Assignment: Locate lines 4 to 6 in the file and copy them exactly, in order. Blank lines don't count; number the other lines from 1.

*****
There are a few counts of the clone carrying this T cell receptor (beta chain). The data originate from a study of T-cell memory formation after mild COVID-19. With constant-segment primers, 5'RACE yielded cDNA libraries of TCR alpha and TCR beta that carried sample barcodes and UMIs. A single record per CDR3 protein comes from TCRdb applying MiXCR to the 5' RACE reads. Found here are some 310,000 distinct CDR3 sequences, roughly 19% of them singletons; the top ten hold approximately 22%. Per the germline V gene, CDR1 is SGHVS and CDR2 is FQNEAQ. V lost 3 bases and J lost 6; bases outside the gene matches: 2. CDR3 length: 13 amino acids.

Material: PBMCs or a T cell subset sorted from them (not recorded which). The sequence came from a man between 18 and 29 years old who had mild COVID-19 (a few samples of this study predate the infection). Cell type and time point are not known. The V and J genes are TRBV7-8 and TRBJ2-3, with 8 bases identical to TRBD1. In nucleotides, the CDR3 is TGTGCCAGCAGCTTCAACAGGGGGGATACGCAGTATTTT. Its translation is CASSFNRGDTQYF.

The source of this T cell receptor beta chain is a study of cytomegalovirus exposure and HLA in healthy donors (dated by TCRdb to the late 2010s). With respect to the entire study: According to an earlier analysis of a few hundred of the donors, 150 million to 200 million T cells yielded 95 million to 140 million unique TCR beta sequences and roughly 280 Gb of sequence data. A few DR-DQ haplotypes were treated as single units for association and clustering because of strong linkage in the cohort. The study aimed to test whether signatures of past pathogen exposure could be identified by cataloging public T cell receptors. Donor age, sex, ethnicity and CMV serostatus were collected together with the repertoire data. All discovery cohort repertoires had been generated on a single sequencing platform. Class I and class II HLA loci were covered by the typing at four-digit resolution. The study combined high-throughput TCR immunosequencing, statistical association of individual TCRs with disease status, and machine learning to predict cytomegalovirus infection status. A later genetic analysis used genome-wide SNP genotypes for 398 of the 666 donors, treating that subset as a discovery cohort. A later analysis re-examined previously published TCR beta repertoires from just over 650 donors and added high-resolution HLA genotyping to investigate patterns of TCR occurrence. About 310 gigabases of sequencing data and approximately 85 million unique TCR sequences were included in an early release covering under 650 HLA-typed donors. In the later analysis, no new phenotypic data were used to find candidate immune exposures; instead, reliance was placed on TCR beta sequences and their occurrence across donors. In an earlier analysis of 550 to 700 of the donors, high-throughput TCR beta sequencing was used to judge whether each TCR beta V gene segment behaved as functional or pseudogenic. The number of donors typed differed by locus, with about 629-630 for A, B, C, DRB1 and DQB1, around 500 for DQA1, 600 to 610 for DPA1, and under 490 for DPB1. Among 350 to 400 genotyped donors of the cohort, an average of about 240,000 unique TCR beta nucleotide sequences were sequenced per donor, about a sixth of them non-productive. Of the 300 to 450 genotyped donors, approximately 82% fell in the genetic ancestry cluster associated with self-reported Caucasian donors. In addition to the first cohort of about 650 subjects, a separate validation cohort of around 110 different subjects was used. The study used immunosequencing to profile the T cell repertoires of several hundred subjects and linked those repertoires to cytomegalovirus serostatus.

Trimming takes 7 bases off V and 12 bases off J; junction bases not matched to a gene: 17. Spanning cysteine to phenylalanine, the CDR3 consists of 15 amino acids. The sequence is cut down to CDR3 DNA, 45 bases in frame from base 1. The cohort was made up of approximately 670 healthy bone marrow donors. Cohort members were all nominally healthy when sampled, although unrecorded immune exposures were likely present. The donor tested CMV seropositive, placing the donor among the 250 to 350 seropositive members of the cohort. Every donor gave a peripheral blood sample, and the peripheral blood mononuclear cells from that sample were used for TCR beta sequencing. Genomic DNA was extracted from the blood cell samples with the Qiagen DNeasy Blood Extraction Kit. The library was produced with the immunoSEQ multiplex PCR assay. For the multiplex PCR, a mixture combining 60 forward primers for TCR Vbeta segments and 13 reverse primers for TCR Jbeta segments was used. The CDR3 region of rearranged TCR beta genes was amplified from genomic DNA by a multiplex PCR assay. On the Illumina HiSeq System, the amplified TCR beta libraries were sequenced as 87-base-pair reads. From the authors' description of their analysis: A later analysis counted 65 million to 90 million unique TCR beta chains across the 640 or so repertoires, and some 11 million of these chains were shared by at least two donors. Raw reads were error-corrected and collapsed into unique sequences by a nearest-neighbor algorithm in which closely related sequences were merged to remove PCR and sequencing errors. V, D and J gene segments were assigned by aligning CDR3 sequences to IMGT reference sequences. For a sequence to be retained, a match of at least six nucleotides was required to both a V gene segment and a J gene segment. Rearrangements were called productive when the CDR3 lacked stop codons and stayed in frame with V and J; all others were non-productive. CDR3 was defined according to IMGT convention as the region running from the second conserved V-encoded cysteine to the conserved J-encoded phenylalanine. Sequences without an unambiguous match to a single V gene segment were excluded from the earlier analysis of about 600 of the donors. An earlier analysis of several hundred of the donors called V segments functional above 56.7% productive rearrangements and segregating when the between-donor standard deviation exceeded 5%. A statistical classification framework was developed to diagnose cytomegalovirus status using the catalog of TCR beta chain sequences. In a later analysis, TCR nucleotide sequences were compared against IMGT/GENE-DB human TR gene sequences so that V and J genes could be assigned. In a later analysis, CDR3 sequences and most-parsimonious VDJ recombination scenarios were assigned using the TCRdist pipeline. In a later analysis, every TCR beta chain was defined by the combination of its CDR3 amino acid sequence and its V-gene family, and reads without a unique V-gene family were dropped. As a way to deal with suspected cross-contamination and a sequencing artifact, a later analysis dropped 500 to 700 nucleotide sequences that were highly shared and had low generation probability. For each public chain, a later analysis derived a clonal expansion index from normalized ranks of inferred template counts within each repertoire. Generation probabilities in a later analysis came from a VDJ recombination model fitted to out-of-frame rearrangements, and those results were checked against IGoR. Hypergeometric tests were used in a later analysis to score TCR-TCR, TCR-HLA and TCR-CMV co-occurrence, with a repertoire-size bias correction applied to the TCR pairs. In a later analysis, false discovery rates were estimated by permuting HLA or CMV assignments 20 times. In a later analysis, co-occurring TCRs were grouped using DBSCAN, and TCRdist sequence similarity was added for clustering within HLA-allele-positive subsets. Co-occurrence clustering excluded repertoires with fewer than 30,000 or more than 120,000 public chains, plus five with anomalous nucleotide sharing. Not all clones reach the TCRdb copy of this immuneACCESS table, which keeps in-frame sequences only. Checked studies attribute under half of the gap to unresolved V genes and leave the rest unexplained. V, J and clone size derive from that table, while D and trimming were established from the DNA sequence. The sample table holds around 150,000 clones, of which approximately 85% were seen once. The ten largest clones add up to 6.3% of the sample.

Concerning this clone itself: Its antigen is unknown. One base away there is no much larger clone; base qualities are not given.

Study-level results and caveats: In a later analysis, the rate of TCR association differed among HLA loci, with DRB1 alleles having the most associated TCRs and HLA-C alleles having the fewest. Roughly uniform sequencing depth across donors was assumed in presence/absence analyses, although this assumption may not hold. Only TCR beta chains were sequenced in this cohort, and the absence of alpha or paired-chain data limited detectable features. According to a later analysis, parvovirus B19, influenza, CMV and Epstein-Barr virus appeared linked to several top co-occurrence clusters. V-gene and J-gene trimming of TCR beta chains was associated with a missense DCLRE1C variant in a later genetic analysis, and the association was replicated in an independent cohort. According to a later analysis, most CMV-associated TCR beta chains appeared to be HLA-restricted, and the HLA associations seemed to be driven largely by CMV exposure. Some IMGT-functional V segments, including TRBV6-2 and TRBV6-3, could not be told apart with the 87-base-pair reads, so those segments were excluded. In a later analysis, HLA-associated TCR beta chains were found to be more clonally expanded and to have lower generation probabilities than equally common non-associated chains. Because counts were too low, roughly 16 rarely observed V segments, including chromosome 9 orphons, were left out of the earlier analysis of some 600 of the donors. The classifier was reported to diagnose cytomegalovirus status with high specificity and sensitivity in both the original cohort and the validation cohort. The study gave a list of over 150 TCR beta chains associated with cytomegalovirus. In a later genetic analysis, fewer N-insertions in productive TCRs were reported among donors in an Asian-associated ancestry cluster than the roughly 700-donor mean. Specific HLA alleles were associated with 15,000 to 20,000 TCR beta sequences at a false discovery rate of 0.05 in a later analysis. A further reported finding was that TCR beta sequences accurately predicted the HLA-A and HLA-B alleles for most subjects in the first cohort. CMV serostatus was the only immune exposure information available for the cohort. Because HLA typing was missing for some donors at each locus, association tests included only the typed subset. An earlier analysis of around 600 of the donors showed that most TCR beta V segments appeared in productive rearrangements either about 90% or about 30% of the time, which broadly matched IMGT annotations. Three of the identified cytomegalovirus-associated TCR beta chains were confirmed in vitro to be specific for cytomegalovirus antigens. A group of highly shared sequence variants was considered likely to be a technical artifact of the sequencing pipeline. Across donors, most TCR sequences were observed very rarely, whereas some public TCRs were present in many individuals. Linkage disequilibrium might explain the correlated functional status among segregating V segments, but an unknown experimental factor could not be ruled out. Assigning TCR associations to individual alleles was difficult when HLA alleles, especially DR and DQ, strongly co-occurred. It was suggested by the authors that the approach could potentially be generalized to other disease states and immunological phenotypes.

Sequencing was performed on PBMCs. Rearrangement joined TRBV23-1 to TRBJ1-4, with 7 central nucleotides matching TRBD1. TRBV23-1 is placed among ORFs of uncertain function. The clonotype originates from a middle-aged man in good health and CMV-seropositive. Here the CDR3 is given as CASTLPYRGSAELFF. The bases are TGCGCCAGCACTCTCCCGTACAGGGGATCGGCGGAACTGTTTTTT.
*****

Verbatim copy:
Trimming takes 7 bases off V and 12 bases off J; junction bases not matched to a gene: 17. Spanning cysteine to phenylalanine, the CDR3 consists of 15 amino acids. The sequence is cut down to CDR3 DNA, 45 bases in frame from base 1. The cohort was made up of approximately 670 healthy bone marrow donors. Cohort members were all nominally healthy when sampled, although unrecorded immune exposures were likely present. The donor tested CMV seropositive, placing the donor among the 250 to 350 seropositive members of the cohort. Every donor gave a peripheral blood sample, and the peripheral blood mononuclear cells from that sample were used for TCR beta sequencing. Genomic DNA was extracted from the blood cell samples with the Qiagen DNeasy Blood Extraction Kit. The library was produced with the immunoSEQ multiplex PCR assay. For the multiplex PCR, a mixture combining 60 forward primers for TCR Vbeta segments and 13 reverse primers for TCR Jbeta segments was used. The CDR3 region of rearranged TCR beta genes was amplified from genomic DNA by a multiplex PCR assay. On the Illumina HiSeq System, the amplified TCR beta libraries were sequenced as 87-base-pair reads. From the authors' description of their analysis: A later analysis counted 65 million to 90 million unique TCR beta chains across the 640 or so repertoires, and some 11 million of these chains were shared by at least two donors. Raw reads were error-corrected and collapsed into unique sequences by a nearest-neighbor algorithm in which closely related sequences were merged to remove PCR and sequencing errors. V, D and J gene segments were assigned by aligning CDR3 sequences to IMGT reference sequences. For a sequence to be retained, a match of at least six nucleotides was required to both a V gene segment and a J gene segment. Rearrangements were called productive when the CDR3 lacked stop codons and stayed in frame with V and J; all others were non-productive. CDR3 was defined according to IMGT convention as the region running from the second conserved V-encoded cysteine to the conserved J-encoded phenylalanine. Sequences without an unambiguous match to a single V gene segment were excluded from the earlier analysis of about 600 of the donors. An earlier analysis of several hundred of the donors called V segments functional above 56.7% productive rearrangements and segregating when the between-donor standard deviation exceeded 5%. A statistical classification framework was developed to diagnose cytomegalovirus status using the catalog of TCR beta chain sequences. In a later analysis, TCR nucleotide sequences were compared against IMGT/GENE-DB human TR gene sequences so that V and J genes could be assigned. In a later analysis, CDR3 sequences and most-parsimonious VDJ recombination scenarios were assigned using the TCRdist pipeline. In a later analysis, every TCR beta chain was defined by the combination of its CDR3 amino acid sequence and its V-gene family, and reads without a unique V-gene family were dropped. As a way to deal with suspected cross-contamination and a sequencing artifact, a later analysis dropped 500 to 700 nucleotide sequences that were highly shared and had low generation probability. For each public chain, a later analysis derived a clonal expansion index from normalized ranks of inferred template counts within each repertoire. Generation probabilities in a later analysis came from a VDJ recombination model fitted to out-of-frame rearrangements, and those results were checked against IGoR. Hypergeometric tests were used in a later analysis to score TCR-TCR, TCR-HLA and TCR-CMV co-occurrence, with a repertoire-size bias correction applied to the TCR pairs. In a later analysis, false discovery rates were estimated by permuting HLA or CMV assignments 20 times. In a later analysis, co-occurring TCRs were grouped using DBSCAN, and TCRdist sequence similarity was added for clustering within HLA-allele-positive subsets. Co-occurrence clustering excluded repertoires with fewer than 30,000 or more than 120,000 public chains, plus five with anomalous nucleotide sharing. Not all clones reach the TCRdb copy of this immuneACCESS table, which keeps in-frame sequences only. Checked studies attribute under half of the gap to unresolved V genes and leave the rest unexplained. V, J and clone size derive from that table, while D and trimming were established from the DNA sequence. The sample table holds around 150,000 clones, of which approximately 85% were seen once. The ten largest clones add up to 6.3% of the sample.

Concerning this clone itself: Its antigen is unknown. One base away there is no much larger clone; base qualities are not given.

Study-level results and caveats: In a later analysis, the rate of TCR association differed among HLA loci, with DRB1 alleles having the most associated TCRs and HLA-C alleles having the fewest. Roughly uniform sequencing depth across donors was assumed in presence/absence analyses, although this assumption may not hold. Only TCR beta chains were sequenced in this cohort, and the absence of alpha or paired-chain data limited detectable features. According to a later analysis, parvovirus B19, influenza, CMV and Epstein-Barr virus appeared linked to several top co-occurrence clusters. V-gene and J-gene trimming of TCR beta chains was associated with a missense DCLRE1C variant in a later genetic analysis, and the association was replicated in an independent cohort. According to a later analysis, most CMV-associated TCR beta chains appeared to be HLA-restricted, and the HLA associations seemed to be driven largely by CMV exposure. Some IMGT-functional V segments, including TRBV6-2 and TRBV6-3, could not be told apart with the 87-base-pair reads, so those segments were excluded. In a later analysis, HLA-associated TCR beta chains were found to be more clonally expanded and to have lower generation probabilities than equally common non-associated chains. Because counts were too low, roughly 16 rarely observed V segments, including chromosome 9 orphons, were left out of the earlier analysis of some 600 of the donors. The classifier was reported to diagnose cytomegalovirus status with high specificity and sensitivity in both the original cohort and the validation cohort. The study gave a list of over 150 TCR beta chains associated with cytomegalovirus. In a later genetic analysis, fewer N-insertions in productive TCRs were reported among donors in an Asian-associated ancestry cluster than the roughly 700-donor mean. Specific HLA alleles were associated with 15,000 to 20,000 TCR beta sequences at a false discovery rate of 0.05 in a later analysis. A further reported finding was that TCR beta sequences accurately predicted the HLA-A and HLA-B alleles for most subjects in the first cohort. CMV serostatus was the only immune exposure information available for the cohort. Because HLA typing was missing for some donors at each locus, association tests included only the typed subset. An earlier analysis of around 600 of the donors showed that most TCR beta V segments appeared in productive rearrangements either about 90% or about 30% of the time, which broadly matched IMGT annotations. Three of the identified cytomegalovirus-associated TCR beta chains were confirmed in vitro to be specific for cytomegalovirus antigens. A group of highly shared sequence variants was considered likely to be a technical artifact of the sequencing pipeline. Across donors, most TCR sequences were observed very rarely, whereas some public TCRs were present in many individuals. Linkage disequilibrium might explain the correlated functional status among segregating V segments, but an unknown experimental factor could not be ruled out. Assigning TCR associations to individual alleles was difficult when HLA alleles, especially DR and DQ, strongly co-occurred. It was suggested by the authors that the approach could potentially be generalized to other disease states and immunological phenotypes.